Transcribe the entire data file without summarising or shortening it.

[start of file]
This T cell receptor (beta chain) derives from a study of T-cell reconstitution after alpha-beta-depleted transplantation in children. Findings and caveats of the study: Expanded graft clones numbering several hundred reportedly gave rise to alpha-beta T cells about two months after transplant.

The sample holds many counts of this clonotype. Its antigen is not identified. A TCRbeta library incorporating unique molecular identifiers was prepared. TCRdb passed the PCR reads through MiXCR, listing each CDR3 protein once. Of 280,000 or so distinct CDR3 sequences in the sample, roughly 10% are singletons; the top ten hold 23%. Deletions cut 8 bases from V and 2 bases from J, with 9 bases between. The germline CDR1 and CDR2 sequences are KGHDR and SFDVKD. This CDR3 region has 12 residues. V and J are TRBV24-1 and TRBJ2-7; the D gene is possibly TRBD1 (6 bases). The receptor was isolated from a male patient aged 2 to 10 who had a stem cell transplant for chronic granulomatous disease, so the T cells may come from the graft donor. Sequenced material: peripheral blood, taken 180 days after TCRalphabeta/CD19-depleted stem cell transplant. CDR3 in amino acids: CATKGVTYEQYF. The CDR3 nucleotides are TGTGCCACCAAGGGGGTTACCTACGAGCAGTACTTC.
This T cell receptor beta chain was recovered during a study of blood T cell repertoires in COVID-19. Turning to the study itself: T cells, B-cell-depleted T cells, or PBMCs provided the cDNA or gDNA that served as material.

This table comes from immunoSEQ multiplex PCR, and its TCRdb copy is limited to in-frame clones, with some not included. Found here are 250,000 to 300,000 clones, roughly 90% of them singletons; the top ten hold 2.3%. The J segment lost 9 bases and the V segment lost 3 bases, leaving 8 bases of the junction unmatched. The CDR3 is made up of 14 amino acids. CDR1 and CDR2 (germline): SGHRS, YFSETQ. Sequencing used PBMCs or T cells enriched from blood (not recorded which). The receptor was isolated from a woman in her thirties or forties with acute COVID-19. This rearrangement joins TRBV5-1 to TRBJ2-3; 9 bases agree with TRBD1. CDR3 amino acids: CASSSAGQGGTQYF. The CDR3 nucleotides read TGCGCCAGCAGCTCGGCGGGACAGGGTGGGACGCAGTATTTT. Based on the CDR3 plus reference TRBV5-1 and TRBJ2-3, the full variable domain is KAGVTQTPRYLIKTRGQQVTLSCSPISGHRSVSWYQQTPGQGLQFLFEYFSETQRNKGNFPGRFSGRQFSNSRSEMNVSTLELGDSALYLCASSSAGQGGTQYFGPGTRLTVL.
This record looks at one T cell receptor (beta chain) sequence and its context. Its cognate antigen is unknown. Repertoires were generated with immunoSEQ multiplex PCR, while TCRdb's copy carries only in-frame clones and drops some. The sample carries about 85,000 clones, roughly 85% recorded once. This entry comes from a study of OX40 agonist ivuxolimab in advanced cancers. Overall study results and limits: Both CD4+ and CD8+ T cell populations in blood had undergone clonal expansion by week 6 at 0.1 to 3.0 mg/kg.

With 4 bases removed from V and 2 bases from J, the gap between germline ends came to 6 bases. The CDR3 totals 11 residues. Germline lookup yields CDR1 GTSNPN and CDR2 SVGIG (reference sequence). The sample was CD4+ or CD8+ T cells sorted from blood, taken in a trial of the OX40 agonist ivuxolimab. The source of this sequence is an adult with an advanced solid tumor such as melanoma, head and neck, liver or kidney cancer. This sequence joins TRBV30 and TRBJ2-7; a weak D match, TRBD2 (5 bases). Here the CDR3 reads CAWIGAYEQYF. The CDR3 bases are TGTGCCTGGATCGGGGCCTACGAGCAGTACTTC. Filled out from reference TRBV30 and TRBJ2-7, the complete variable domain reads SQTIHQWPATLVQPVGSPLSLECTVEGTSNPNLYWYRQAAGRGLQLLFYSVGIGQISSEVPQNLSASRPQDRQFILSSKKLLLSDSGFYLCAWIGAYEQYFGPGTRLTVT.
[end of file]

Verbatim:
This T cell receptor (beta chain) derives from a study of T-cell reconstitution after alpha-beta-depleted transplantation in children. Findings and caveats of the study: Expanded graft clones numbering several hundred reportedly gave rise to alpha-beta T cells about two months after transplant.

The sample holds many counts of this clonotype. Its antigen is not identified. A TCRbeta library incorporating unique molecular identifiers was prepared. TCRdb passed the PCR reads through MiXCR, listing each CDR3 protein once. Of 280,000 or so distinct CDR3 sequences in the sample, roughly 10% are singletons; the top ten hold 23%. Deletions cut 8 bases from V and 2 bases from J, with 9 bases between. The germline CDR1 and CDR2 sequences are KGHDR and SFDVKD. This CDR3 region has 12 residues. V and J are TRBV24-1 and TRBJ2-7; the D gene is possibly TRBD1 (6 bases). The receptor was isolated from a male patient aged 2 to 10 who had a stem cell transplant for chronic granulomatous disease, so the T cells may come from the graft donor. Sequenced material: peripheral blood, taken 180 days after TCRalphabeta/CD19-depleted stem cell transplant. CDR3 in amino acids: CATKGVTYEQYF. The CDR3 nucleotides are TGTGCCACCAAGGGGGTTACCTACGAGCAGTACTTC.
This T cell receptor beta chain was recovered during a study of blood T cell repertoires in COVID-19. Turning to the study itself: T cells, B-cell-depleted T cells, or PBMCs provided the cDNA or gDNA that served as material.

This table comes from immunoSEQ multiplex PCR, and its TCRdb copy is limited to in-frame clones, with some not included. Found here are 250,000 to 300,000 clones, roughly 90% of them singletons; the top ten hold 2.3%. The J segment lost 9 bases and the V segment lost 3 bases, leaving 8 bases of the junction unmatched. The CDR3 is made up of 14 amino acids. CDR1 and CDR2 (germline): SGHRS, YFSETQ. Sequencing used PBMCs or T cells enriched from blood (not recorded which). The receptor was isolated from a woman in her thirties or forties with acute COVID-19. This rearrangement joins TRBV5-1 to TRBJ2-3; 9 bases agree with TRBD1. CDR3 amino acids: CASSSAGQGGTQYF. The CDR3 nucleotides read TGCGCCAGCAGCTCGGCGGGACAGGGTGGGACGCAGTATTTT. Based on the CDR3 plus reference TRBV5-1 and TRBJ2-3, the full variable domain is KAGVTQTPRYLIKTRGQQVTLSCSPISGHRSVSWYQQTPGQGLQFLFEYFSETQRNKGNFPGRFSGRQFSNSRSEMNVSTLELGDSALYLCASSSAGQGGTQYFGPGTRLTVL.
This record looks at one T cell receptor (beta chain) sequence and its context. Its cognate antigen is unknown. Repertoires were generated with immunoSEQ multiplex PCR, while TCRdb's copy carries only in-frame clones and drops some. The sample carries about 85,000 clones, roughly 85% recorded once. This entry comes from a study of OX40 agonist ivuxolimab in advanced cancers. Overall study results and limits: Both CD4+ and CD8+ T cell populations in blood had undergone clonal expansion by week 6 at 0.1 to 3.0 mg/kg.

With 4 bases removed from V and 2 bases from J, the gap between germline ends came to 6 bases. The CDR3 totals 11 residues. Germline lookup yields CDR1 GTSNPN and CDR2 SVGIG (reference sequence). The sample was CD4+ or CD8+ T cells sorted from blood, taken in a trial of the OX40 agonist ivuxolimab. The source of this sequence is an adult with an advanced solid tumor such as melanoma, head and neck, liver or kidney cancer. This sequence joins TRBV30 and TRBJ2-7; a weak D match, TRBD2 (5 bases). Here the CDR3 reads CAWIGAYEQYF. The CDR3 bases are TGTGCCTGGATCGGGGCCTACGAGCAGTACTTC. Filled out from reference TRBV30 and TRBJ2-7, the complete variable domain reads SQTIHQWPATLVQPVGSPLSLECTVEGTSNPNLYWYRQAAGRGLQLLFYSVGIGQISSEVPQNLSASRPQDRQFILSSKKLLLSDSGFYLCAWIGAYEQYFGPGTRLTVT.